Ian Bomberg
Middle East Progress
July 14, 2009 - 12:00am

As the new U.S. administration lays the groundwork for resolving the Arab-Israeli conflict, it is worth considering how such a process might unfold. On a recent visit to the West Bank and Israel, I witnessed the importance of an integrated approach that combines progress on political negotiations, implementation of Road Map obligations and day-to-day realities. Economic progress is a key component in this strategy and must be fostered, but development will only be sustainable and help bring an end to the conflict if it is carried out in concert with advancement on other fronts.

My visit was focused on developing a new type of insurance designed to mitigate risk for Palestinian businesses resulting from checkpoint and border delays and political violence. Along with partners from the Middle East Investment Initiative (MEII), U.S. Overseas Private Investment Corporation (OPIC), USAID and Marsh, a global insurance broker, I met with a number of Palestinian businessmen, insurance companies and Palestinian Authority (PA), Israeli and U.S. government officials. Over the course of a week, we learned about the challenges facing Palestinian businesses, the progress that has been made thus far and what is necessary to move forward.

Meetings with Palestinian businessmen revealed a set of shared basic problems affecting their daily lives and the viability of their companies. These issues, which were repeatedly emphasized, include the loss of the Gaza market—as much as 50 percent of one company’s business—as a result of the closure of the Gaza borders; an import ban on needed chemicals; the holding of imported goods at Israeli ports for long periods of time; and the arduous export process created by internal checkpoints and border crossings. While the businessmen themselves are largely apolitical, these pressing problems are inextricably linked to the political process. They require solutions that will create a better environment for Palestinian businesses, but also ensure Israeli security.

A key piece to this puzzle is progress on the ground. Bassem Khoury, the newly appointed PA minister of national economy, told us that the Obama administration’s actions offer a sense of optimism that progress can be made towards a two-state solution. Nevertheless, he emphasized that much work remains to be done on day-to-day issues to improve people’s lives. That sentiment was echoed by a Palestinian businessman who told of standing in line at the Qalqiliya checkpoint between Ramallah and Jerusalem the day after President Obama’s speech in Cairo. The frustration of waiting in crowded lines to move between cities, he said, overshadowed the hope that he had felt during President Obama’s speech the day before.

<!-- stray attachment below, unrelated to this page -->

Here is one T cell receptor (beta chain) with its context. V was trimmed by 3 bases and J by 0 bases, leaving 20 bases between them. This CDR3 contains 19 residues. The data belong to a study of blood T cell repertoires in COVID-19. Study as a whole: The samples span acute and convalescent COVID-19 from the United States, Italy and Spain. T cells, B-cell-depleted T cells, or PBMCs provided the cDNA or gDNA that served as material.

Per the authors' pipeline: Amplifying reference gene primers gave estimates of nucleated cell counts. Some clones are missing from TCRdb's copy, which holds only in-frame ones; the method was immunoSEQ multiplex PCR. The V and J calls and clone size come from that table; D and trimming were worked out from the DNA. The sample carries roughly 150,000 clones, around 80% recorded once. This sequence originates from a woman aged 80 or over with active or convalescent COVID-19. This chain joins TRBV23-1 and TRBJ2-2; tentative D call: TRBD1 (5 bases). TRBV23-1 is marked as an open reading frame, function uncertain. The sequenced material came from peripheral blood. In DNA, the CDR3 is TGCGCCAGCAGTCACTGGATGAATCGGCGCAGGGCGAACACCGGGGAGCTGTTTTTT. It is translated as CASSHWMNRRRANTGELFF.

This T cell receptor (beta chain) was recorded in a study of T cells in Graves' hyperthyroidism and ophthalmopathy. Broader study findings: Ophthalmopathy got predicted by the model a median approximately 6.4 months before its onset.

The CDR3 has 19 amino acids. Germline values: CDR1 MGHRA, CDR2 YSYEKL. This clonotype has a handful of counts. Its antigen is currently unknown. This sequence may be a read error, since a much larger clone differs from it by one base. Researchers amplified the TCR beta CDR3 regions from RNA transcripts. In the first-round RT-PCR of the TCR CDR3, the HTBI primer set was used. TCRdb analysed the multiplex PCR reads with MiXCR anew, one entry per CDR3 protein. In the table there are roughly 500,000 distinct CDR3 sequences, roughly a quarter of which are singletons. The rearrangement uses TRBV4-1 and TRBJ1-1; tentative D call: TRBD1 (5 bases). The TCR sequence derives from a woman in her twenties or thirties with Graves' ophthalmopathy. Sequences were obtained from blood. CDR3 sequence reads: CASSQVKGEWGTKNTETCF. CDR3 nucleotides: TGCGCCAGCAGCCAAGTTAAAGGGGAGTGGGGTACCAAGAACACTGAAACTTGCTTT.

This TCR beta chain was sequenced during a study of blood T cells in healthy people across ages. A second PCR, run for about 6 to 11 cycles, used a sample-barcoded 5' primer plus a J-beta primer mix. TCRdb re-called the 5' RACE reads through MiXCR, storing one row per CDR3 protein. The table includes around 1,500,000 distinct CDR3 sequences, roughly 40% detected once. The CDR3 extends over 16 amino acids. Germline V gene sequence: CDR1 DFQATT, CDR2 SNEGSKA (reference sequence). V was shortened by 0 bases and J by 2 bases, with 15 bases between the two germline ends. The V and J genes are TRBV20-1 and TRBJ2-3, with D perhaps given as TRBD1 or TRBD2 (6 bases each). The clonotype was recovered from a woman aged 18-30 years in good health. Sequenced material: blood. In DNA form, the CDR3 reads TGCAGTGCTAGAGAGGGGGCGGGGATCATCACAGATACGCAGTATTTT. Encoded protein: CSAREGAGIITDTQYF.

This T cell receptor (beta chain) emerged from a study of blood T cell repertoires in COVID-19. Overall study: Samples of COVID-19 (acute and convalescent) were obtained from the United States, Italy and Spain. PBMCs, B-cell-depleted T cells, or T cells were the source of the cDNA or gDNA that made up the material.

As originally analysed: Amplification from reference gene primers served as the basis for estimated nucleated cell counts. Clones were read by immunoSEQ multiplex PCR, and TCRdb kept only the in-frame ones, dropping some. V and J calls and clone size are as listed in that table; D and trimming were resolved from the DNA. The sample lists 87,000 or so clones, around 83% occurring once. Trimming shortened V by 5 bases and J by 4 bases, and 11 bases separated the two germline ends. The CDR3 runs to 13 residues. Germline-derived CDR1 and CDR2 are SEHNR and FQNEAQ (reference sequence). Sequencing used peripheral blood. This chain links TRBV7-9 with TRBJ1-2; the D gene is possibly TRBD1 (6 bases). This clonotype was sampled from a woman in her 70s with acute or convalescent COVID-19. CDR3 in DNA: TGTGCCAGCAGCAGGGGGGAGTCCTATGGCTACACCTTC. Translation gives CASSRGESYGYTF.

Helping to relieve some of these issues was the central reason for the trip. Middle East Progress, a project of the Center for American Progress, and MEII are working with OPIC and the National Insurance Company, a local Palestinian insurance company based in Ramallah, to create a new form of insurance called Palestinian Political Risk Insurance (PPRI). PPRI, initiated by President William J. Clinton at the 2005 Clinton Global Initiative (CGI) annual meeting and a CGI commitment to this day, would protect Palestinian businesses against losses resulting from trade disruption and political violence. Businesses eligible for the insurance would be required to follow certain internationally accepted supply chain management systems that would build economic capacity and enhance security for both Israelis and Palestinians.

By working to protect against losses and improve business practices, PPRI will help businesses to grow, create jobs and develop a framework for economic stakeholders in the peace process. The project will also further develop the Palestinian insurance sector and increase the capacity of local insurance companies.